The world as we know it will end at the stroke of midnight January 1, 2000! Remember that doomsday warning? Fast forward more than a decade, and we’re fully into the 21st Century. In the late 1990s, the Y2K scare ushered in the IT outsourcing boom. With too many computer systems to update, US companies looked to Indian and Eastern European firms to enhance scarce and expensive US development resources.
Over the last decade the environment has been flooded with hundreds of outsourcing providers that look and sound alike. Economic uncertainty and the growth of the internet have made the market more complex for new vendors trying to penetrate the US market.
Misinformation about safety issues in Latin America fueled by reports about the drug war in Mexico, tainting the ecosystem and increasing the list of market barriers for Nearshore sources.
Most Nearshore software development and managed services firms were largely started by technically savvy founders who knew little about marketing. But that never seemed to matter in the past. They just hired a sales person in the US market, or sent their top executives on a business development trip. It was easy to generate business north of the border
But the selling environment has changed, and few firms that have adapted to the new realities. Most Nearshore providers are still selling like it’s 1999.
Five Ways the Marketing Rules Have Changed:
1. Customers Have Been Empowered by the Internet
- Customers are now in charge. They can ignore or block your phone calls. They can delete your e-mail communications. Your customers are showing up in less numbers to industry events.
- They use the Internet to search for the vendors they want to work with. If they don’t see you online, or your website doesn’t educate or inform them, they’ll move on.
- Your sales people don’t have the opportunity to educate them and influence their thinking, because your customers have already done this for themselves.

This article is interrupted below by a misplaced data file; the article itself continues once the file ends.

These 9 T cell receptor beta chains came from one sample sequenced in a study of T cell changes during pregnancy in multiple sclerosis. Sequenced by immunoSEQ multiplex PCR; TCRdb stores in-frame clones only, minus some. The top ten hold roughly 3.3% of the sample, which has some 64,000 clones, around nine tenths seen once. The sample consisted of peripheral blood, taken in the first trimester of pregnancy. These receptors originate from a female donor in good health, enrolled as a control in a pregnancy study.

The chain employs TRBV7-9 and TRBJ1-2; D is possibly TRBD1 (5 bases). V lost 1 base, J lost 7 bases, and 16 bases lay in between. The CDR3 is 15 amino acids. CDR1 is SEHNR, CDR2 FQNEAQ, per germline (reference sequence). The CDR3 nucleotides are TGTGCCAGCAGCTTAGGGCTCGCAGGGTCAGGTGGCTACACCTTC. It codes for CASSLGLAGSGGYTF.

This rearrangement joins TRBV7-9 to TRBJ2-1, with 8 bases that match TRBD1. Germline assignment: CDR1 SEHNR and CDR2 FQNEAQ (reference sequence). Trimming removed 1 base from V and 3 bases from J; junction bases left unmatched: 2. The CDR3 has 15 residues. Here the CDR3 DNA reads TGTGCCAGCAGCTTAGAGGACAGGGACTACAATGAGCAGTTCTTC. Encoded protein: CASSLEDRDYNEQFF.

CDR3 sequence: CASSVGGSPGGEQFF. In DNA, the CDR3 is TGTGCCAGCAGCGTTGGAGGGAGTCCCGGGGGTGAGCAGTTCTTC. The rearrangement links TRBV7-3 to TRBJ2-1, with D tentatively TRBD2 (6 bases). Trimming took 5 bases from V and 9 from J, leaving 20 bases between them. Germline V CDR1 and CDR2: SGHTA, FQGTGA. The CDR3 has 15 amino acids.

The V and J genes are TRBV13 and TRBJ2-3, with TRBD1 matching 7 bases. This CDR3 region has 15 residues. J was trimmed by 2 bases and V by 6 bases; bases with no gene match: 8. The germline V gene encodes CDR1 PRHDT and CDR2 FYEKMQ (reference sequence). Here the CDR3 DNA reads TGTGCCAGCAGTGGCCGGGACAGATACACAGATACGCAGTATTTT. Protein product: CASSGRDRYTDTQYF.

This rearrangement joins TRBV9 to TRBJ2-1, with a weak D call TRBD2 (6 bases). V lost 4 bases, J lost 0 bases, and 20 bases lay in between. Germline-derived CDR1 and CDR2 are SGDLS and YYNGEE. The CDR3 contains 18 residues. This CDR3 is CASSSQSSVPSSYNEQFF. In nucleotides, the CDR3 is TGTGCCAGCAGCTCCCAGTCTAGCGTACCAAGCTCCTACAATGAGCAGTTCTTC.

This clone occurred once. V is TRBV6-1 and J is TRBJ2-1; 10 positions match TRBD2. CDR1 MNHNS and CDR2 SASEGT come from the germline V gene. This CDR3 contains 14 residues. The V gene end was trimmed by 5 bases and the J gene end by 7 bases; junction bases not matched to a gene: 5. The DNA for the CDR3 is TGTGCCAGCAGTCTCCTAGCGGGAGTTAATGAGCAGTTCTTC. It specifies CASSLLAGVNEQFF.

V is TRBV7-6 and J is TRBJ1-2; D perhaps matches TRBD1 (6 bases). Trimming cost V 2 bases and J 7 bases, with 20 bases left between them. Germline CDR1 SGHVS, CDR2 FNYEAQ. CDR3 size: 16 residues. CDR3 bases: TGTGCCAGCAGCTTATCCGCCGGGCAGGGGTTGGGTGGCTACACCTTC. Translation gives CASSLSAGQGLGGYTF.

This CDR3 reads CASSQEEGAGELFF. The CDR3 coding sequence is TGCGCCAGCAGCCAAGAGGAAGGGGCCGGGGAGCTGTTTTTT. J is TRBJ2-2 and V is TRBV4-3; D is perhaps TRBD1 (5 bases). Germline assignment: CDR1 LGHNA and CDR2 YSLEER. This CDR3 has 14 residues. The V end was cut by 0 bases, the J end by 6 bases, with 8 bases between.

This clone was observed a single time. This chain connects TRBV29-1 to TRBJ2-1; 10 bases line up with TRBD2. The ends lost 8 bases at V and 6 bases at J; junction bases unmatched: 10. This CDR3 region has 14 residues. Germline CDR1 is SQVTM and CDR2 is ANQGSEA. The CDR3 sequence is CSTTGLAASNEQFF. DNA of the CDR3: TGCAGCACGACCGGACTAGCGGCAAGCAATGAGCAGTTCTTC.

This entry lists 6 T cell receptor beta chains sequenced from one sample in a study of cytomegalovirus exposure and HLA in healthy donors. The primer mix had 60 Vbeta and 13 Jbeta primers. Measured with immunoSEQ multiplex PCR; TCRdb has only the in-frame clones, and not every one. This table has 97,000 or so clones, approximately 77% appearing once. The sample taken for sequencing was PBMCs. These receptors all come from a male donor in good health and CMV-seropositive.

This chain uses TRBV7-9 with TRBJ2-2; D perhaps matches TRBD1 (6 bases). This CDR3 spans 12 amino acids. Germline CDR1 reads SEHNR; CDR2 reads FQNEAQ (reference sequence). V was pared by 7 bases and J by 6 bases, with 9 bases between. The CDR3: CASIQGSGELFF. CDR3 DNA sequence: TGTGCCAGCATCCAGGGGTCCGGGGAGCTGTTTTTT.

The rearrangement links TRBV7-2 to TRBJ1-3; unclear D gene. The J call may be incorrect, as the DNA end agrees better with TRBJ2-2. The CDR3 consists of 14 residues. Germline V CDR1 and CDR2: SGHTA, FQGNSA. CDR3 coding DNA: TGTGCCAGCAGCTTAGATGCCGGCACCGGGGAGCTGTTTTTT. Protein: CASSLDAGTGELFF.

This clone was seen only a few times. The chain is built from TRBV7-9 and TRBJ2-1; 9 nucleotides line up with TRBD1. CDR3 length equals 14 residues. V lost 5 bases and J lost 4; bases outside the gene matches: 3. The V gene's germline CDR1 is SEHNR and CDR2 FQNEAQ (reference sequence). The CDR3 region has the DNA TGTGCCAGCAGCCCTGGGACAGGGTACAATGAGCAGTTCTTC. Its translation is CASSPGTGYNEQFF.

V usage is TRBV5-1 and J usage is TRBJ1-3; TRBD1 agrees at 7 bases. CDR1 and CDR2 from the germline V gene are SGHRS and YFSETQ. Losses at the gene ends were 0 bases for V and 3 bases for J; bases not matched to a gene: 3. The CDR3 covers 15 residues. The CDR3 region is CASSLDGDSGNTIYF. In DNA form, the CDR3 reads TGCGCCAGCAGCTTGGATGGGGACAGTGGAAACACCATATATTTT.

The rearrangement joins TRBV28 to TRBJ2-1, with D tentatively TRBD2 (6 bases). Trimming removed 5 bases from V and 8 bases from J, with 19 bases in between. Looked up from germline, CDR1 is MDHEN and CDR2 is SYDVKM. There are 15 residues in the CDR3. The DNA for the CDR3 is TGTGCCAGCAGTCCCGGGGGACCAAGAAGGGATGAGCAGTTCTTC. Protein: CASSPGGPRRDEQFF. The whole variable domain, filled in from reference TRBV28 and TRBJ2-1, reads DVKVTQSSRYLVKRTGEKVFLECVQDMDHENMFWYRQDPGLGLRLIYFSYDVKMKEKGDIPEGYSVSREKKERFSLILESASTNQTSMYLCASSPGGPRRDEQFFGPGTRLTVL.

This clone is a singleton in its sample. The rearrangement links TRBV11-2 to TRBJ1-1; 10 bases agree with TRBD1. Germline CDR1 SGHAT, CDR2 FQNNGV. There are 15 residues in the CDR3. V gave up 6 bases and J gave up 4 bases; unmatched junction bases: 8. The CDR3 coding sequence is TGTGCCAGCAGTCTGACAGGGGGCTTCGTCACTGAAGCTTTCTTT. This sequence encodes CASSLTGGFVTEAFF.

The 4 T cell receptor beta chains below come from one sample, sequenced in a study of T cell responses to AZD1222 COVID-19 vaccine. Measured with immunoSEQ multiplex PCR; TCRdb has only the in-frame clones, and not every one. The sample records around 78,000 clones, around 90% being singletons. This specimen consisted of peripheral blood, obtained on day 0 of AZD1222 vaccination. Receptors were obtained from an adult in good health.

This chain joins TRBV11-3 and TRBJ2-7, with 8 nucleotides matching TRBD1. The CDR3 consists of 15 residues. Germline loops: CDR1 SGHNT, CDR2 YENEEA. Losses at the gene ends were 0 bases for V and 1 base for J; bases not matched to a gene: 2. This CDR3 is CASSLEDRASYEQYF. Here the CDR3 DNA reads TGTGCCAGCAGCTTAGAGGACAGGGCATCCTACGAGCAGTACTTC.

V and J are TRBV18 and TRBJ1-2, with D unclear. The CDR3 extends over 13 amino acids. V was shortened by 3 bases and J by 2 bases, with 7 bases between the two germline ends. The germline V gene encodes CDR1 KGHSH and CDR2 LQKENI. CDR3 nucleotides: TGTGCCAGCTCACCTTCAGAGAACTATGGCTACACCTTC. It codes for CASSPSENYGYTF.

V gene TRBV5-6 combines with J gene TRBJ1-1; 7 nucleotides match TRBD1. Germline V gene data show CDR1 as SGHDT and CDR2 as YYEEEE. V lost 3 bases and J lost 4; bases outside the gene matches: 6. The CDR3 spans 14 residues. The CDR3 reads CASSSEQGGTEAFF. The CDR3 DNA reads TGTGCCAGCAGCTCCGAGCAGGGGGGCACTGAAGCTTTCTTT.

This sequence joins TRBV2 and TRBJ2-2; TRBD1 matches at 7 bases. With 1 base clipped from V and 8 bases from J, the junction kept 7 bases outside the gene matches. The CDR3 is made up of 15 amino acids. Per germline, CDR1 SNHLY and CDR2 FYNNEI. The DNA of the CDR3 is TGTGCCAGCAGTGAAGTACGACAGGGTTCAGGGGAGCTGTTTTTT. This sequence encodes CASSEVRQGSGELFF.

- You must adjust to this reality. Adopt a total web presence. Provide educational information on your site. Post videos. Manage a blog and update it regularly. Stake your claim on the social media landscape.
2. Competition is a Click Away
- If prospects don’t like what they see and read on your website, your Facebook page or your Twitter profile, they’ll just hit the back button and search again.
- Create interesting content that educates and demonstrates that you know what you’re talking about.
- Talk about the problems you solve, not about the services you provide or the products you sell.
- And above all, don’t be boring.
3. Interruption Marketing Interrupted
Interruptions marketing, such as telemarketing, advertising, direct mail, e-mail blasts, are not effective anymore.
But that doesn’t mean ALL interruption marketing is ineffective.
- Don’t try to sell when you cold-call, advertise or send e-mails. Instead, use a two-step approach:
- Offer something of value. Invite prospects to a free webinar or offer them a free eBook.
- Offer a free audit on their current computing environment.
- In exchange for these free offers, get their permission to continue communicating with them so they can get to know, like and trust you, and eventually become customers.
4. Marketing to Everybody Closes Nobody
If somebody asks you “what’s your target market?” Your answer should never be “anybody with money.” If every company is your potential customer, imagine how many other hundreds of Nearshore providers can say the same thing. Instead, focus on a narrowly defined market. Find out who your ideal customers are.
- Look at your current or past customers, and find out who are the most profitable, and who refers prospects to you. Those are your ideal customers.
- Develop a customer profile based on common characteristics, then focus on marketing only to these customers and their specific needs, problems and wants.
Your sales will absolutely increase.
5. Sales People Will Not Generate Leads
If you depend on your sales staff to generate their own leads, you’re hoping for a miracle. They want to spend their time working on hot deals that will close this quarter, not generating leads.
- Hire a full-time marketing person.
- Hot leads can go directly to the sales department.
- Cold and warm cold leads can be put into a nurture marketing system. They can invite them to educational webinars. They can send links to new videos, or invite them to an in-person event next time you’re in their town.
Eventually, some of these leads will become hot opportunities that your sales people can close.
We’re now solidly in the 21st Century. The days of Y2K and selling like it was 1999 are long gone. But it seems most Nearshore providers are still doing the Time Warp.
Maybe you’re different.
Are you ready to make a change? Are you ready to commit to a total web presence, create interesting content, implement a two-step marketing approach, narrow your market focus, and hire a marketing person to generate and nurture leads for your sales team? Are you ready for marketing in the 21st Century?
Fernando Labastida is the owner of Latin IT Marketing, a content marketing consultancy helping Latin American software and nearshore providers successfully enter the US market. Check out his other article for Nearshore Americas on how LatAm outsourcers can use social media to their advantage here.